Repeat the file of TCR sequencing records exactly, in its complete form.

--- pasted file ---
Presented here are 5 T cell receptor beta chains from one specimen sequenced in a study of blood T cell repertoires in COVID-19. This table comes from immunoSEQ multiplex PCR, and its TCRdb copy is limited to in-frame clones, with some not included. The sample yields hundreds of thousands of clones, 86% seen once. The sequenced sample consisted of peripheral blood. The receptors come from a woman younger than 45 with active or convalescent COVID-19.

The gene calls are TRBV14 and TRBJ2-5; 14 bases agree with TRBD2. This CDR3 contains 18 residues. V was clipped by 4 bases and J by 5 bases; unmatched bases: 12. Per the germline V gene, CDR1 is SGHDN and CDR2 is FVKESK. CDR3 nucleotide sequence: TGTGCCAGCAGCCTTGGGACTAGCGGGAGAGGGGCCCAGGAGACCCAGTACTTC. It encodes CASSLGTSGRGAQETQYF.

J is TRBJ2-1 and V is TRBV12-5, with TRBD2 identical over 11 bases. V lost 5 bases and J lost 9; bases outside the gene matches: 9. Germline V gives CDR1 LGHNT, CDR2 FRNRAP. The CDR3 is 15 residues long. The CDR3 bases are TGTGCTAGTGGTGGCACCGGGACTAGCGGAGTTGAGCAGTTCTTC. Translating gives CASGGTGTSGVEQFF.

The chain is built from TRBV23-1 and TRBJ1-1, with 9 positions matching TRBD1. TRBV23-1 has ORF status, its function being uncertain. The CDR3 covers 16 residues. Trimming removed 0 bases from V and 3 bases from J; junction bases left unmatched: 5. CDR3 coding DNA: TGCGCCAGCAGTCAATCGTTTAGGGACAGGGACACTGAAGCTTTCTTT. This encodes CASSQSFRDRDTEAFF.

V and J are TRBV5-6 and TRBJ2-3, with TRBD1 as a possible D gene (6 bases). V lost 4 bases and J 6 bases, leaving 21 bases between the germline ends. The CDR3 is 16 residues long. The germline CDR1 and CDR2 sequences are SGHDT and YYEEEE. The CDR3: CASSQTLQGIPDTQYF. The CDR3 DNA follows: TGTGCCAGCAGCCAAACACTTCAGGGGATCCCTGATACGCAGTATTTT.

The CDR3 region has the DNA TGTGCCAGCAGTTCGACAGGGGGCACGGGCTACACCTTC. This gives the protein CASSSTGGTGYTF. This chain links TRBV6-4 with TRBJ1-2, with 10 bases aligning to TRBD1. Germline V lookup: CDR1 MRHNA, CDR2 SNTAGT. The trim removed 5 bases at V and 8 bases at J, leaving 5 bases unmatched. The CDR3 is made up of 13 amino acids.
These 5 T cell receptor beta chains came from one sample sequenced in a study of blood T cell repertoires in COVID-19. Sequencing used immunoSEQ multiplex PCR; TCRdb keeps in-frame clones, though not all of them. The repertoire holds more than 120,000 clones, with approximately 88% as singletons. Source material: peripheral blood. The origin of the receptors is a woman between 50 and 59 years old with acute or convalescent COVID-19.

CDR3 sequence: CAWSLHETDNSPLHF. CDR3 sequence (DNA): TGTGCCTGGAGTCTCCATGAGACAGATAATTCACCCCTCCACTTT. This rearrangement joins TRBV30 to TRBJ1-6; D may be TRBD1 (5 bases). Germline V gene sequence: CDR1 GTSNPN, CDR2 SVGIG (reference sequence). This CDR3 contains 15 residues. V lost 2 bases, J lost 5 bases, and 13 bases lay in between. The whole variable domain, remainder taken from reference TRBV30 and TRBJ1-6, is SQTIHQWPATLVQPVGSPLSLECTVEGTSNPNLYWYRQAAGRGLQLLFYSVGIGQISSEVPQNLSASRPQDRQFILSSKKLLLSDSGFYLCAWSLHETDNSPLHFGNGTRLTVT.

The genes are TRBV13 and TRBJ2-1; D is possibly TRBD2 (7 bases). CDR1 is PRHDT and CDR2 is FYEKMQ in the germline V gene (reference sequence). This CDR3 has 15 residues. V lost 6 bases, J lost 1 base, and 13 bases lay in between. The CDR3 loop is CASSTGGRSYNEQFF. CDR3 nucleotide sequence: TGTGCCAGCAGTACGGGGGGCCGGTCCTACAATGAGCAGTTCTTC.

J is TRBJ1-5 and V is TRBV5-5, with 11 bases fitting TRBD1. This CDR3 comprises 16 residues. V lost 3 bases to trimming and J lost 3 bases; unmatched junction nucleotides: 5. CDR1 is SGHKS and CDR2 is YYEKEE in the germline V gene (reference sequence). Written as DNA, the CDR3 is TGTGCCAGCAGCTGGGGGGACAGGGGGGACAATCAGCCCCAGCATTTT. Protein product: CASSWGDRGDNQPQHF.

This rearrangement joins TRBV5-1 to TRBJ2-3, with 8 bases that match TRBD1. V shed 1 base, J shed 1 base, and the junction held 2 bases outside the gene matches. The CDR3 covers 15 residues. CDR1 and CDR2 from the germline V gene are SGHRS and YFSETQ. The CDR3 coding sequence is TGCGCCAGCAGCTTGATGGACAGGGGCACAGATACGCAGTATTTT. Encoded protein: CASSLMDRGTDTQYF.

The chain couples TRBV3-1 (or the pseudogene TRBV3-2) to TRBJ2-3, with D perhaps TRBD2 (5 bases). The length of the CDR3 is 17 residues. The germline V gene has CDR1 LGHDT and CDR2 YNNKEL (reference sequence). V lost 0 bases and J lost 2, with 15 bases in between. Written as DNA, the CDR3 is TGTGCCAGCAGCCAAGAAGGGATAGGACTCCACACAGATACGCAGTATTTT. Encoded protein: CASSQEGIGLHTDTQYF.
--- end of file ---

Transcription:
Presented here are 5 T cell receptor beta chains from one specimen sequenced in a study of blood T cell repertoires in COVID-19. This table comes from immunoSEQ multiplex PCR, and its TCRdb copy is limited to in-frame clones, with some not included. The sample yields hundreds of thousands of clones, 86% seen once. The sequenced sample consisted of peripheral blood. The receptors come from a woman younger than 45 with active or convalescent COVID-19.

The gene calls are TRBV14 and TRBJ2-5; 14 bases agree with TRBD2. This CDR3 contains 18 residues. V was clipped by 4 bases and J by 5 bases; unmatched bases: 12. Per the germline V gene, CDR1 is SGHDN and CDR2 is FVKESK. CDR3 nucleotide sequence: TGTGCCAGCAGCCTTGGGACTAGCGGGAGAGGGGCCCAGGAGACCCAGTACTTC. It encodes CASSLGTSGRGAQETQYF.

J is TRBJ2-1 and V is TRBV12-5, with TRBD2 identical over 11 bases. V lost 5 bases and J lost 9; bases outside the gene matches: 9. Germline V gives CDR1 LGHNT, CDR2 FRNRAP. The CDR3 is 15 residues long. The CDR3 bases are TGTGCTAGTGGTGGCACCGGGACTAGCGGAGTTGAGCAGTTCTTC. Translating gives CASGGTGTSGVEQFF.

The chain is built from TRBV23-1 and TRBJ1-1, with 9 positions matching TRBD1. TRBV23-1 has ORF status, its function being uncertain. The CDR3 covers 16 residues. Trimming removed 0 bases from V and 3 bases from J; junction bases left unmatched: 5. CDR3 coding DNA: TGCGCCAGCAGTCAATCGTTTAGGGACAGGGACACTGAAGCTTTCTTT. This encodes CASSQSFRDRDTEAFF.

V and J are TRBV5-6 and TRBJ2-3, with TRBD1 as a possible D gene (6 bases). V lost 4 bases and J 6 bases, leaving 21 bases between the germline ends. The CDR3 is 16 residues long. The germline CDR1 and CDR2 sequences are SGHDT and YYEEEE. The CDR3: CASSQTLQGIPDTQYF. The CDR3 DNA follows: TGTGCCAGCAGCCAAACACTTCAGGGGATCCCTGATACGCAGTATTTT.

The CDR3 region has the DNA TGTGCCAGCAGTTCGACAGGGGGCACGGGCTACACCTTC. This gives the protein CASSSTGGTGYTF. This chain links TRBV6-4 with TRBJ1-2, with 10 bases aligning to TRBD1. Germline V lookup: CDR1 MRHNA, CDR2 SNTAGT. The trim removed 5 bases at V and 8 bases at J, leaving 5 bases unmatched. The CDR3 is made up of 13 amino acids.
These 5 T cell receptor beta chains came from one sample sequenced in a study of blood T cell repertoires in COVID-19. Sequencing used immunoSEQ multiplex PCR; TCRdb keeps in-frame clones, though not all of them. The repertoire holds more than 120,000 clones, with approximately 88% as singletons. Source material: peripheral blood. The origin of the receptors is a woman between 50 and 59 years old with acute or convalescent COVID-19.

CDR3 sequence: CAWSLHETDNSPLHF. CDR3 sequence (DNA): TGTGCCTGGAGTCTCCATGAGACAGATAATTCACCCCTCCACTTT. This rearrangement joins TRBV30 to TRBJ1-6; D may be TRBD1 (5 bases). Germline V gene sequence: CDR1 GTSNPN, CDR2 SVGIG (reference sequence). This CDR3 contains 15 residues. V lost 2 bases, J lost 5 bases, and 13 bases lay in between. The whole variable domain, remainder taken from reference TRBV30 and TRBJ1-6, is SQTIHQWPATLVQPVGSPLSLECTVEGTSNPNLYWYRQAAGRGLQLLFYSVGIGQISSEVPQNLSASRPQDRQFILSSKKLLLSDSGFYLCAWSLHETDNSPLHFGNGTRLTVT.

The genes are TRBV13 and TRBJ2-1; D is possibly TRBD2 (7 bases). CDR1 is PRHDT and CDR2 is FYEKMQ in the germline V gene (reference sequence). This CDR3 has 15 residues. V lost 6 bases, J lost 1 base, and 13 bases lay in between. The CDR3 loop is CASSTGGRSYNEQFF. CDR3 nucleotide sequence: TGTGCCAGCAGTACGGGGGGCCGGTCCTACAATGAGCAGTTCTTC.

J is TRBJ1-5 and V is TRBV5-5, with 11 bases fitting TRBD1. This CDR3 comprises 16 residues. V lost 3 bases to trimming and J lost 3 bases; unmatched junction nucleotides: 5. CDR1 is SGHKS and CDR2 is YYEKEE in the germline V gene (reference sequence). Written as DNA, the CDR3 is TGTGCCAGCAGCTGGGGGGACAGGGGGGACAATCAGCCCCAGCATTTT. Protein product: CASSWGDRGDNQPQHF.

This rearrangement joins TRBV5-1 to TRBJ2-3, with 8 bases that match TRBD1. V shed 1 base, J shed 1 base, and the junction held 2 bases outside the gene matches. The CDR3 covers 15 residues. CDR1 and CDR2 from the germline V gene are SGHRS and YFSETQ. The CDR3 coding sequence is TGCGCCAGCAGCTTGATGGACAGGGGCACAGATACGCAGTATTTT. Encoded protein: CASSLMDRGTDTQYF.

The chain couples TRBV3-1 (or the pseudogene TRBV3-2) to TRBJ2-3, with D perhaps TRBD2 (5 bases). The length of the CDR3 is 17 residues. The germline V gene has CDR1 LGHDT and CDR2 YNNKEL (reference sequence). V lost 0 bases and J lost 2, with 15 bases in between. Written as DNA, the CDR3 is TGTGCCAGCAGCCAAGAAGGGATAGGACTCCACACAGATACGCAGTATTTT. Encoded protein: CASSQEGIGLHTDTQYF.